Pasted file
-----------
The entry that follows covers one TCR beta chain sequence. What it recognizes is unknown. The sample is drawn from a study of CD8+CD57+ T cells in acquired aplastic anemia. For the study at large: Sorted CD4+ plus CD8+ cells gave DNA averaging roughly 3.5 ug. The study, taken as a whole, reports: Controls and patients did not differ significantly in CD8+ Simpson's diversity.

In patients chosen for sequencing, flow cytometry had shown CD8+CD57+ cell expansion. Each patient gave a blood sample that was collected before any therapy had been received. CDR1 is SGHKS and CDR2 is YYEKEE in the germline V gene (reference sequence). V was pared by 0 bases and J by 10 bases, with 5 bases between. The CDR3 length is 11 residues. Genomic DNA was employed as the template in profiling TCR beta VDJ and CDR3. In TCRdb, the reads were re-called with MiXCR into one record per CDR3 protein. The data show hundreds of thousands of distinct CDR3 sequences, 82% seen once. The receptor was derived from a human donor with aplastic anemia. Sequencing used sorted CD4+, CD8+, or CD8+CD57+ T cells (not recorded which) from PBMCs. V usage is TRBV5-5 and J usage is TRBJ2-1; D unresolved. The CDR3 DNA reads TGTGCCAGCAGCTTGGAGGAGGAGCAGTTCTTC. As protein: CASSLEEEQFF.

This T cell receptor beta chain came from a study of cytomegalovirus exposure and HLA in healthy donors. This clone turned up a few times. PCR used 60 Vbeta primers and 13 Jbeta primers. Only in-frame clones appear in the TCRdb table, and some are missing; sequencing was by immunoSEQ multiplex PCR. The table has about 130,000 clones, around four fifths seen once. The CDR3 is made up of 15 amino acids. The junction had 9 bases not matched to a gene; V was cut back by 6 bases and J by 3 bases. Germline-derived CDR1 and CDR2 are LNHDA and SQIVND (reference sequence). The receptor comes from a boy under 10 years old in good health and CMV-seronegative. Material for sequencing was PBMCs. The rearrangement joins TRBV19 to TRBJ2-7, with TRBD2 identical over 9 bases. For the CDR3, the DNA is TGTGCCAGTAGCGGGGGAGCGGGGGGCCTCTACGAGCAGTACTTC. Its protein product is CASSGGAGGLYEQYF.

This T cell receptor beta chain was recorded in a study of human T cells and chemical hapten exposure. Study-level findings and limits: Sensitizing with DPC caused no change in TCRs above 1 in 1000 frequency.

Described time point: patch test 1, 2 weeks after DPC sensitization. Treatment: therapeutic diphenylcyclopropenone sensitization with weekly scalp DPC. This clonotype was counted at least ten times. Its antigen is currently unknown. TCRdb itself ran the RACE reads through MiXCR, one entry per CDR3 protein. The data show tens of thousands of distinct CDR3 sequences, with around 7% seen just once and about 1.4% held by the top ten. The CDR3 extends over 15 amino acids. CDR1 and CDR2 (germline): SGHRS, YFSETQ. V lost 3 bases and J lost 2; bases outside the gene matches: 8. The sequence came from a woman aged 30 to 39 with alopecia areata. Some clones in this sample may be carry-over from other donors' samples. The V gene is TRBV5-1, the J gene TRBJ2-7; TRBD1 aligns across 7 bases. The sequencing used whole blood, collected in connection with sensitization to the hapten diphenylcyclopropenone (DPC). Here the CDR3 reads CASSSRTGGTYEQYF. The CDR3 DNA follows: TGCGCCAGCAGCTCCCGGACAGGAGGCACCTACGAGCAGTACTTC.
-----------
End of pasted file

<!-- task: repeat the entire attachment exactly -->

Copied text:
The entry that follows covers one TCR beta chain sequence. What it recognizes is unknown. The sample is drawn from a study of CD8+CD57+ T cells in acquired aplastic anemia. For the study at large: Sorted CD4+ plus CD8+ cells gave DNA averaging roughly 3.5 ug. The study, taken as a whole, reports: Controls and patients did not differ significantly in CD8+ Simpson's diversity.

In patients chosen for sequencing, flow cytometry had shown CD8+CD57+ cell expansion. Each patient gave a blood sample that was collected before any therapy had been received. CDR1 is SGHKS and CDR2 is YYEKEE in the germline V gene (reference sequence). V was pared by 0 bases and J by 10 bases, with 5 bases between. The CDR3 length is 11 residues. Genomic DNA was employed as the template in profiling TCR beta VDJ and CDR3. In TCRdb, the reads were re-called with MiXCR into one record per CDR3 protein. The data show hundreds of thousands of distinct CDR3 sequences, 82% seen once. The receptor was derived from a human donor with aplastic anemia. Sequencing used sorted CD4+, CD8+, or CD8+CD57+ T cells (not recorded which) from PBMCs. V usage is TRBV5-5 and J usage is TRBJ2-1; D unresolved. The CDR3 DNA reads TGTGCCAGCAGCTTGGAGGAGGAGCAGTTCTTC. As protein: CASSLEEEQFF.

This T cell receptor beta chain came from a study of cytomegalovirus exposure and HLA in healthy donors. This clone turned up a few times. PCR used 60 Vbeta primers and 13 Jbeta primers. Only in-frame clones appear in the TCRdb table, and some are missing; sequencing was by immunoSEQ multiplex PCR. The table has about 130,000 clones, around four fifths seen once. The CDR3 is made up of 15 amino acids. The junction had 9 bases not matched to a gene; V was cut back by 6 bases and J by 3 bases. Germline-derived CDR1 and CDR2 are LNHDA and SQIVND (reference sequence). The receptor comes from a boy under 10 years old in good health and CMV-seronegative. Material for sequencing was PBMCs. The rearrangement joins TRBV19 to TRBJ2-7, with TRBD2 identical over 9 bases. For the CDR3, the DNA is TGTGCCAGTAGCGGGGGAGCGGGGGGCCTCTACGAGCAGTACTTC. Its protein product is CASSGGAGGLYEQYF.

This T cell receptor beta chain was recorded in a study of human T cells and chemical hapten exposure. Study-level findings and limits: Sensitizing with DPC caused no change in TCRs above 1 in 1000 frequency.

Described time point: patch test 1, 2 weeks after DPC sensitization. Treatment: therapeutic diphenylcyclopropenone sensitization with weekly scalp DPC. This clonotype was counted at least ten times. Its antigen is currently unknown. TCRdb itself ran the RACE reads through MiXCR, one entry per CDR3 protein. The data show tens of thousands of distinct CDR3 sequences, with around 7% seen just once and about 1.4% held by the top ten. The CDR3 extends over 15 amino acids. CDR1 and CDR2 (germline): SGHRS, YFSETQ. V lost 3 bases and J lost 2; bases outside the gene matches: 8. The sequence came from a woman aged 30 to 39 with alopecia areata. Some clones in this sample may be carry-over from other donors' samples. The V gene is TRBV5-1, the J gene TRBJ2-7; TRBD1 aligns across 7 bases. The sequencing used whole blood, collected in connection with sensitization to the hapten diphenylcyclopropenone (DPC). Here the CDR3 reads CASSSRTGGTYEQYF. The CDR3 DNA follows: TGCGCCAGCAGCTCCCGGACAGGAGGCACCTACGAGCAGTACTTC.